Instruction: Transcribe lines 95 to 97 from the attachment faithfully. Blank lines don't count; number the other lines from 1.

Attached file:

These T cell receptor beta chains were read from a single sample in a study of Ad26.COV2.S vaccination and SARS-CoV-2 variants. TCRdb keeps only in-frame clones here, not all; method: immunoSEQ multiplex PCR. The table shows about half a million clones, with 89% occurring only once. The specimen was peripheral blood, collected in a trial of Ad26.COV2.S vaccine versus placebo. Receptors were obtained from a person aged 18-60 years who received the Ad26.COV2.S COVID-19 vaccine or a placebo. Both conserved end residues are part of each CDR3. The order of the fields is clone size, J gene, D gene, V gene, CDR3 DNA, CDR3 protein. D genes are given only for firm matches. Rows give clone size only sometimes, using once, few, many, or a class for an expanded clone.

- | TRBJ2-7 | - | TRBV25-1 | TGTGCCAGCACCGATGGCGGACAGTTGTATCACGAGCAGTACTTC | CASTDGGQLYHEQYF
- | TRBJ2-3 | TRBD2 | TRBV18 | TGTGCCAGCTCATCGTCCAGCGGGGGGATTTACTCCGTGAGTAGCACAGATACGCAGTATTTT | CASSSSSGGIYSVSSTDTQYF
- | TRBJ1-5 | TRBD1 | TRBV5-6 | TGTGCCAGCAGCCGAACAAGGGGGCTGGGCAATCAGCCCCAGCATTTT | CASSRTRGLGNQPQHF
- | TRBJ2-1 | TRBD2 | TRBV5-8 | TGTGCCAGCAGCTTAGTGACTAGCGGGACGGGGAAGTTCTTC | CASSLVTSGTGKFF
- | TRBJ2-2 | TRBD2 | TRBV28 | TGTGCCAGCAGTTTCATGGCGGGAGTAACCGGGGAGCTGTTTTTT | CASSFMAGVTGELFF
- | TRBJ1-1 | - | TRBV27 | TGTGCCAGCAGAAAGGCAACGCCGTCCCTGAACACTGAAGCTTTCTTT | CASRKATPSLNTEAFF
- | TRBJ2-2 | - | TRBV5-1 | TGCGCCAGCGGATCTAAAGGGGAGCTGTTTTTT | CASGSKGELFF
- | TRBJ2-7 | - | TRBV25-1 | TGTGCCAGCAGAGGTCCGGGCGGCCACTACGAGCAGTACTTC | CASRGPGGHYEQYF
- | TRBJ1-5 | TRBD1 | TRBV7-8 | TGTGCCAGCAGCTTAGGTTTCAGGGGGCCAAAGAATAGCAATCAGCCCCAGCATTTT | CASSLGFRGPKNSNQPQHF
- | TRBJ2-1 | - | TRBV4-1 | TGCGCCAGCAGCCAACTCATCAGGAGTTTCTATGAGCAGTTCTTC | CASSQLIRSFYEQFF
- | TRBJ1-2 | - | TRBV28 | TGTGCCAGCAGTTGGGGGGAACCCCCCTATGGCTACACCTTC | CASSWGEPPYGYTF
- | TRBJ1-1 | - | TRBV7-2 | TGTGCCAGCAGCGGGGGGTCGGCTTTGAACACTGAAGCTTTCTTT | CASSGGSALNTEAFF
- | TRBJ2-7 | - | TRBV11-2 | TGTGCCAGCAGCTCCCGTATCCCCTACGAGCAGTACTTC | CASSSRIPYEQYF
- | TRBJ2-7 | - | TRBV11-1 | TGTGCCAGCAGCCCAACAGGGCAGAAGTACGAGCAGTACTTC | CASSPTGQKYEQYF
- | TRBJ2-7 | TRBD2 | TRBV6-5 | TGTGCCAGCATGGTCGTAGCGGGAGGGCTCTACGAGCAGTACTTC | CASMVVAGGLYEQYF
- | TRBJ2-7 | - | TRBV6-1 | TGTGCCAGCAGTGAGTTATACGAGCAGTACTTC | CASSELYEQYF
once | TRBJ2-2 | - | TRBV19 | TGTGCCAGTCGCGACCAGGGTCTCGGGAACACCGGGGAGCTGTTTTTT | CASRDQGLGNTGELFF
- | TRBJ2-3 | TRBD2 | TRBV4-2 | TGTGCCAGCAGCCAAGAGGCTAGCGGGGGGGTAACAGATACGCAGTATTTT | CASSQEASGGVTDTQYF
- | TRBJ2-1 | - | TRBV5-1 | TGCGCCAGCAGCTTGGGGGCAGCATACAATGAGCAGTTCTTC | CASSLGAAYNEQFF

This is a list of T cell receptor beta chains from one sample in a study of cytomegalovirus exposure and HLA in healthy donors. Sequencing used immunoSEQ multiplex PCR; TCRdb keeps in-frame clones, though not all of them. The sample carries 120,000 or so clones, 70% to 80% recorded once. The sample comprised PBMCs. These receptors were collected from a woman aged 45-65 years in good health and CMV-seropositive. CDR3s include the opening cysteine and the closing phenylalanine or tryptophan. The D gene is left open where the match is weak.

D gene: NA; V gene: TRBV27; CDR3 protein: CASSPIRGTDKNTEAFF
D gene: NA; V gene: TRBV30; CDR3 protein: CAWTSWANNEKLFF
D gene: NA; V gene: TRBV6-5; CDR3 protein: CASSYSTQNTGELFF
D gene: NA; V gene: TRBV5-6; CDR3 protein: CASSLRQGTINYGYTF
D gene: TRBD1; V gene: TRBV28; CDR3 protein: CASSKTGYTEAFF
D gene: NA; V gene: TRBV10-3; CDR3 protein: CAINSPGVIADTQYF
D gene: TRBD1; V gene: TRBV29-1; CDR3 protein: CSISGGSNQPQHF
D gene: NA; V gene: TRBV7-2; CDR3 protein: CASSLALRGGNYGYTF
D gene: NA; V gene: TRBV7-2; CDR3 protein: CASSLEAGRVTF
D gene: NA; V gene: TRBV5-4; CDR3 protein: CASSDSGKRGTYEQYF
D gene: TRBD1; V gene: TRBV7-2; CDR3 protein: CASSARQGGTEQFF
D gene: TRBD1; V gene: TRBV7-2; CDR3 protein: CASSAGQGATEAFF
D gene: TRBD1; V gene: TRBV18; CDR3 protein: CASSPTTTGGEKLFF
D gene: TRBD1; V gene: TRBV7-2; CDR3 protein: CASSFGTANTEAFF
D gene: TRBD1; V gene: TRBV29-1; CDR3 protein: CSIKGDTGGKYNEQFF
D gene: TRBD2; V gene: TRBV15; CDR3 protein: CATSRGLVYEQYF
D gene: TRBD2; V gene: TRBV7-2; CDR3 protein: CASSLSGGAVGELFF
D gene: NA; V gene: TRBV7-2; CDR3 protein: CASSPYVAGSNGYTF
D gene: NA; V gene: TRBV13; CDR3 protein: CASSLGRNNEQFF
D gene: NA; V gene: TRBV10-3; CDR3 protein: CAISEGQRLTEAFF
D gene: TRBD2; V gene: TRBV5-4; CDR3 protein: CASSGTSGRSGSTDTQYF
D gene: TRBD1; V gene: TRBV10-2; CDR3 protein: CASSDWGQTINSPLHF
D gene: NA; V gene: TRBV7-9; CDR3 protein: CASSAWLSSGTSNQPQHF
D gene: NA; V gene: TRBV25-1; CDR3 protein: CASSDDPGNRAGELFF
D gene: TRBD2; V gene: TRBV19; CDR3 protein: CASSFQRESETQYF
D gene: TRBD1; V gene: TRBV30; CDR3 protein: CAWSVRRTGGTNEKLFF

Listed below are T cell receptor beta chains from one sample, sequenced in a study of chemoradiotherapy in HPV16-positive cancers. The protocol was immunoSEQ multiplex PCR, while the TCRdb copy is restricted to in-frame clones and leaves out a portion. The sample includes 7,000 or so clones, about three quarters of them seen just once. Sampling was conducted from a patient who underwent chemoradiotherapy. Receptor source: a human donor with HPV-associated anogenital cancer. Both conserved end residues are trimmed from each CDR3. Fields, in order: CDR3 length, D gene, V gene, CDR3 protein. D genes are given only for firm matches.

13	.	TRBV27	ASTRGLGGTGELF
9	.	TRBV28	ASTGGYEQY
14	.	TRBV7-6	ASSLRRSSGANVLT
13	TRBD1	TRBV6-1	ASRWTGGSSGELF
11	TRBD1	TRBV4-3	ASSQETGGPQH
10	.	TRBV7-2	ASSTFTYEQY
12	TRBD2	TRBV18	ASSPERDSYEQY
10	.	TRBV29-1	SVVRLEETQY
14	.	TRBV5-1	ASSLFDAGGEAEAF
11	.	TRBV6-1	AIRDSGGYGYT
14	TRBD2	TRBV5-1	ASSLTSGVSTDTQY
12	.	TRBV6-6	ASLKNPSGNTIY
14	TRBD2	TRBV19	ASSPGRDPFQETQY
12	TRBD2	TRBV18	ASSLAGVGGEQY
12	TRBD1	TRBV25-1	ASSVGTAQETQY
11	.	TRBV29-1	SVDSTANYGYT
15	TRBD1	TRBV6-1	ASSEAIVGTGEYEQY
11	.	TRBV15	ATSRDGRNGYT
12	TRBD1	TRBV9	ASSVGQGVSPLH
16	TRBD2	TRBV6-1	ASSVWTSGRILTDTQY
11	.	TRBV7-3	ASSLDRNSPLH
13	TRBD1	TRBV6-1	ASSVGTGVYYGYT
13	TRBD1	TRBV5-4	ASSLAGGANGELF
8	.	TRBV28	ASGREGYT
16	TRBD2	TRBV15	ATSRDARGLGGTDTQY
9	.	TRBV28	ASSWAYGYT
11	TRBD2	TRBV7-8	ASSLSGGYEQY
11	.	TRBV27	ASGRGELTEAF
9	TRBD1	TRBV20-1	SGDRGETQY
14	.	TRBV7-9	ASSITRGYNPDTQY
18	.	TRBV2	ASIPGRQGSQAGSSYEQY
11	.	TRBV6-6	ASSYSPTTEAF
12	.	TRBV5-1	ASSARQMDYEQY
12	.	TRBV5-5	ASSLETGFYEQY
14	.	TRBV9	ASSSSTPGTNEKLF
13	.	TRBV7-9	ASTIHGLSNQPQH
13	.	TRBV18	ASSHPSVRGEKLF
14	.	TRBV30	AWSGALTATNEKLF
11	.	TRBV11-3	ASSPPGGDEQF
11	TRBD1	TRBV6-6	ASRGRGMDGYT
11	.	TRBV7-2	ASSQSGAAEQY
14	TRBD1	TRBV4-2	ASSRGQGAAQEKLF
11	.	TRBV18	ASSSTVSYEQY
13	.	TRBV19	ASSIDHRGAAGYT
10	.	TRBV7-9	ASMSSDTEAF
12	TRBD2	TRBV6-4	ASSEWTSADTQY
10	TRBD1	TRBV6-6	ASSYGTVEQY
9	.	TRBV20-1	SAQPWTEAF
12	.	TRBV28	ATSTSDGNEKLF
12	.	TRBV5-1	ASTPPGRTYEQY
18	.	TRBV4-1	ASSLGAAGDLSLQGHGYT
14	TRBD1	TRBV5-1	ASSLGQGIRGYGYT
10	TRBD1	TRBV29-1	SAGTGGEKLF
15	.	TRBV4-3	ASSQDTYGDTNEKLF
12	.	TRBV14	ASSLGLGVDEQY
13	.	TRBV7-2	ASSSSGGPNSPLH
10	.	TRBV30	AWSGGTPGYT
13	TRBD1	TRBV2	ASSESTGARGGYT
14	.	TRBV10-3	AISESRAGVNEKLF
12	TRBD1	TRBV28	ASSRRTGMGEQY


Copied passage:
10	TRBD1	TRBV6-6	ASSYGTVEQY
9	.	TRBV20-1	SAQPWTEAF
12	.	TRBV28	ATSTSDGNEKLF